After the festive period millions of Britons will be battling the bulge, swapping Christmas cake for healthier-looking items – yet may still struggle to lose weight.
According to a new US study, picking items with healthy food labels are fuelling the obesity crisis as people think they are making a better choice and are eating more, not less, as a result. This is because people assume “healthy” foods are less filling than fatty ones, say the experts, and end up consuming more calories per day.
In the study by Austin McCombs School of Business in Texas, there were three experiments.
The first tested 50 people to see how they viewed the relationship between the concepts of healthy and filling food.
The second test measured how hungry people felt after eating a cookie, depending on whether the cookie was labelled healthy or unhealthy.
The third test asked 72 people to order food before watching a short film, as reported by the Daily Mail, and compare that to the amount of food they actually ate during the screening.
All results showed the irony that the participants felt hungrier or ate more if the food was perceived as healthy.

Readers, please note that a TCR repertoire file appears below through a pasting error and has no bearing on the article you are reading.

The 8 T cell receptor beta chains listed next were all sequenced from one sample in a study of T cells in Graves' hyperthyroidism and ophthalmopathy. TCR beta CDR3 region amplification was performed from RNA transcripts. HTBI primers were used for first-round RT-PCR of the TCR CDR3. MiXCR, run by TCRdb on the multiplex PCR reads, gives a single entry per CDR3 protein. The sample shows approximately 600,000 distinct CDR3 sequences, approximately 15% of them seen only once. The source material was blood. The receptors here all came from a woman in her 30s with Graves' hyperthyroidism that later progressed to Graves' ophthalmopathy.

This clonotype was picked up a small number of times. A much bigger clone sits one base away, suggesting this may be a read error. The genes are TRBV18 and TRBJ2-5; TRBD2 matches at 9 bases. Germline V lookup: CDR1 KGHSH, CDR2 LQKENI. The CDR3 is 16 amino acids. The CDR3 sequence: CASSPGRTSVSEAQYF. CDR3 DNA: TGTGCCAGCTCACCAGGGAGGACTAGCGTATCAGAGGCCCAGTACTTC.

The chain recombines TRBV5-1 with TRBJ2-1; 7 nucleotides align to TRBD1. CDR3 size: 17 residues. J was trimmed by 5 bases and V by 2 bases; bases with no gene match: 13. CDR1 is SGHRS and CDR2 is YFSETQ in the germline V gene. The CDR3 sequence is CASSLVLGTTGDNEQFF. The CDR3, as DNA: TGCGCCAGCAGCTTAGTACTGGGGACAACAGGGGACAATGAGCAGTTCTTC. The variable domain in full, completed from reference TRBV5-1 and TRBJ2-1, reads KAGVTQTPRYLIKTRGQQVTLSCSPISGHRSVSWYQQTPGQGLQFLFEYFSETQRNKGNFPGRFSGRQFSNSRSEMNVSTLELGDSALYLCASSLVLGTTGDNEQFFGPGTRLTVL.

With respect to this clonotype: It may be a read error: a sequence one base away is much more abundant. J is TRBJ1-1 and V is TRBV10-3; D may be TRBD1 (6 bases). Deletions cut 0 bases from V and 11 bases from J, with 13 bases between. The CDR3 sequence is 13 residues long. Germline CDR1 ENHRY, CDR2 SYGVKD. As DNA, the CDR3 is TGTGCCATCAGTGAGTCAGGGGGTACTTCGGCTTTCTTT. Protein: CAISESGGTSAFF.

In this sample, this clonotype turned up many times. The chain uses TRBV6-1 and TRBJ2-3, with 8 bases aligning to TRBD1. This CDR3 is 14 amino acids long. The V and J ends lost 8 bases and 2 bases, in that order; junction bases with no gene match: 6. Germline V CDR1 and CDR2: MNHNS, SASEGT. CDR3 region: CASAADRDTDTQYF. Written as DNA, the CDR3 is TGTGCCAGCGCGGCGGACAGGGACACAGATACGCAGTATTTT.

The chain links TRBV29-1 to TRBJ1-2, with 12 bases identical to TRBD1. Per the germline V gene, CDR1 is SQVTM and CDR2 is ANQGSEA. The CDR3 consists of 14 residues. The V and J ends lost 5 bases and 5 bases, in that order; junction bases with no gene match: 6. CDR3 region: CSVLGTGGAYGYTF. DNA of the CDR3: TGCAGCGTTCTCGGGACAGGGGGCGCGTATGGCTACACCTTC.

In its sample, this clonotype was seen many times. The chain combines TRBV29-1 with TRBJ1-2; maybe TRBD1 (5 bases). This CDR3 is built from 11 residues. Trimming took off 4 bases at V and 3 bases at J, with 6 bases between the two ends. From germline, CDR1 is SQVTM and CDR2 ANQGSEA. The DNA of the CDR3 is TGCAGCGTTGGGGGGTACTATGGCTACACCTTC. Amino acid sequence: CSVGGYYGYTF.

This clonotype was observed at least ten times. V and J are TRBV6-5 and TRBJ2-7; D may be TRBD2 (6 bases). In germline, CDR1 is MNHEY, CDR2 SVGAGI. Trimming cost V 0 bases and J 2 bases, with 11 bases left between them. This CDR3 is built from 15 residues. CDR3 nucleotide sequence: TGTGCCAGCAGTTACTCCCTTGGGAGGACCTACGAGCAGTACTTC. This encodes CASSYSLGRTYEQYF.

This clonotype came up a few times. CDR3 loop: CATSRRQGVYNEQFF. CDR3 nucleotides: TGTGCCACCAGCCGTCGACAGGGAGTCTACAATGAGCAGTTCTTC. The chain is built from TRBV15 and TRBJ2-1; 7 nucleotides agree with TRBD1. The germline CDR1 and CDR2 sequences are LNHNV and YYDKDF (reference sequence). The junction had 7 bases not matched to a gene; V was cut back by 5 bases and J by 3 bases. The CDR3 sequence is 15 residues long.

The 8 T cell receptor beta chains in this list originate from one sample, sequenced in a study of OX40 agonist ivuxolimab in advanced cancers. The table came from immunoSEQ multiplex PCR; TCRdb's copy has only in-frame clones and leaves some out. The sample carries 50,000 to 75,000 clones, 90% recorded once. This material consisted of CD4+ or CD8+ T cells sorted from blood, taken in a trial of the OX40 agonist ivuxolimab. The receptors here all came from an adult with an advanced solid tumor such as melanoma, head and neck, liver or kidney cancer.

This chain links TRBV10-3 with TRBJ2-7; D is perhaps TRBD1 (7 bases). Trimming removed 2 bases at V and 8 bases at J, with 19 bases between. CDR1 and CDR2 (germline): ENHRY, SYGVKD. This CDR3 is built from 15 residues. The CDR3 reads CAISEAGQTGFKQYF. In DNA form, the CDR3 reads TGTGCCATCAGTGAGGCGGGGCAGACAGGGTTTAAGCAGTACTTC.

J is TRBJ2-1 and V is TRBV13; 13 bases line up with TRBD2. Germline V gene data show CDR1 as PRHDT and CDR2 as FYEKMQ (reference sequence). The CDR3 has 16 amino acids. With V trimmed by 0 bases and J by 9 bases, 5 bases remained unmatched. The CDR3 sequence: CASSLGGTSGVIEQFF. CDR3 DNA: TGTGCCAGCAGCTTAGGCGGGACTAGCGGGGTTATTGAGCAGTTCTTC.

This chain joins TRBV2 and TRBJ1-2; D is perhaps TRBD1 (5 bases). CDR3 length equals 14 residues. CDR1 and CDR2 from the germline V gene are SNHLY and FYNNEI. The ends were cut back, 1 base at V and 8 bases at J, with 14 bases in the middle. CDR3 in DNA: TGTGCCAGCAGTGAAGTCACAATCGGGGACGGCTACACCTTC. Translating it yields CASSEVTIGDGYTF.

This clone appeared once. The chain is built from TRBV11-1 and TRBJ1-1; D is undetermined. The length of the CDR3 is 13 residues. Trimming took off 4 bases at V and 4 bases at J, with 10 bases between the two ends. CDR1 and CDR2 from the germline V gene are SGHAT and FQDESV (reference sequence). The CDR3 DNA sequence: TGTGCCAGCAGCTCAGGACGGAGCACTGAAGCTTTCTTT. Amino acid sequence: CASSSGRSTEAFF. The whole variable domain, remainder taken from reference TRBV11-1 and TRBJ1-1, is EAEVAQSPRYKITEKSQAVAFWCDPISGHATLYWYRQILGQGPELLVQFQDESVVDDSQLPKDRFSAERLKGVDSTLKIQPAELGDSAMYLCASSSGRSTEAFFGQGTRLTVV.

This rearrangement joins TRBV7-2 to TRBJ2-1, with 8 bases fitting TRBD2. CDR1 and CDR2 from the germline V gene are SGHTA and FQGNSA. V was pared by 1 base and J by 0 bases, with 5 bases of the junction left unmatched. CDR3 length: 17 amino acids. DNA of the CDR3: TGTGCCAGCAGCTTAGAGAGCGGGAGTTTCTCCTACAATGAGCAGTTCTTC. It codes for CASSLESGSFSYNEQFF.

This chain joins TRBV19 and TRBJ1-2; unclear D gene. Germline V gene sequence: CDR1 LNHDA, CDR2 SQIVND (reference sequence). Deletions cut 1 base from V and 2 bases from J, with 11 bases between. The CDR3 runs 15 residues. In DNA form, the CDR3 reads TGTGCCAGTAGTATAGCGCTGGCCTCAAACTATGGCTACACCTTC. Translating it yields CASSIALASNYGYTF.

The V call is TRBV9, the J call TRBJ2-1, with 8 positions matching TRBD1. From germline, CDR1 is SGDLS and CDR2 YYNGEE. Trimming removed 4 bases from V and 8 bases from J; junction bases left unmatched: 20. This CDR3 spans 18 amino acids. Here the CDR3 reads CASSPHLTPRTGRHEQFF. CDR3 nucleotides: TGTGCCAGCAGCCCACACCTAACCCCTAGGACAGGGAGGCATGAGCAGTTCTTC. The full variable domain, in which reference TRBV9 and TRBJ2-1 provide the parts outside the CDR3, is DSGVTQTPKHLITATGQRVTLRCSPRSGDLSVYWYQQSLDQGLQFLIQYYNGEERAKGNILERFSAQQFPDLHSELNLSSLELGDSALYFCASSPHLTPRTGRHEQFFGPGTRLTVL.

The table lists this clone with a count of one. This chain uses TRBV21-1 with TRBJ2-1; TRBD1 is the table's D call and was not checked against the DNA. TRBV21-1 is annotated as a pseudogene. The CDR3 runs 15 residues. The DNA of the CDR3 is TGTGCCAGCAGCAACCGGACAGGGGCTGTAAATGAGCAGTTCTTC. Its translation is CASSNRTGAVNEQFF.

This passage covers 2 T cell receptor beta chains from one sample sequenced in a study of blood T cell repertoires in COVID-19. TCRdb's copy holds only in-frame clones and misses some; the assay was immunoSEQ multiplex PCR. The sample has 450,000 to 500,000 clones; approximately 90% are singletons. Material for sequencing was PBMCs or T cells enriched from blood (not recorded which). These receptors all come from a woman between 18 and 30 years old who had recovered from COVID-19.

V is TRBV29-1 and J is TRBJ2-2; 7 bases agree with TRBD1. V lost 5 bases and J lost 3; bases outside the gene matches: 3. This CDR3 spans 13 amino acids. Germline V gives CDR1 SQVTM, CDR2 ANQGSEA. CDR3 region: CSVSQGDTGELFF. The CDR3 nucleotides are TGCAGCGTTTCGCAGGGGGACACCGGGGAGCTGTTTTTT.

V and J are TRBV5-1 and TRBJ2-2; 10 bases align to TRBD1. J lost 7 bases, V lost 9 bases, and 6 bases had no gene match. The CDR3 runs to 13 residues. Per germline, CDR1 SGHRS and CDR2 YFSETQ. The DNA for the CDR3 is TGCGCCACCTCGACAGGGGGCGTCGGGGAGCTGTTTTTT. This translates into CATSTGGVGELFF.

In the UK, the familiar traffic light labels on food – green, orange and red – were introduced in 2013 and show how much salt, fat and sugar an item contains; however, questions have been raised as to how helpful these labels are.
The European Commission plans to review front of pack nutrition schemes in 2017.
Register for free to continue reading
Registration is a free and easy way to support our truly independent journalism
By registering, you will also enjoy limited access to Premium articles, exclusive newsletters, commenting, and virtual events with our leading journalists
Already have an account? sign in
Join our new commenting forum
Join thought-provoking conversations, follow other Independent readers and see their replies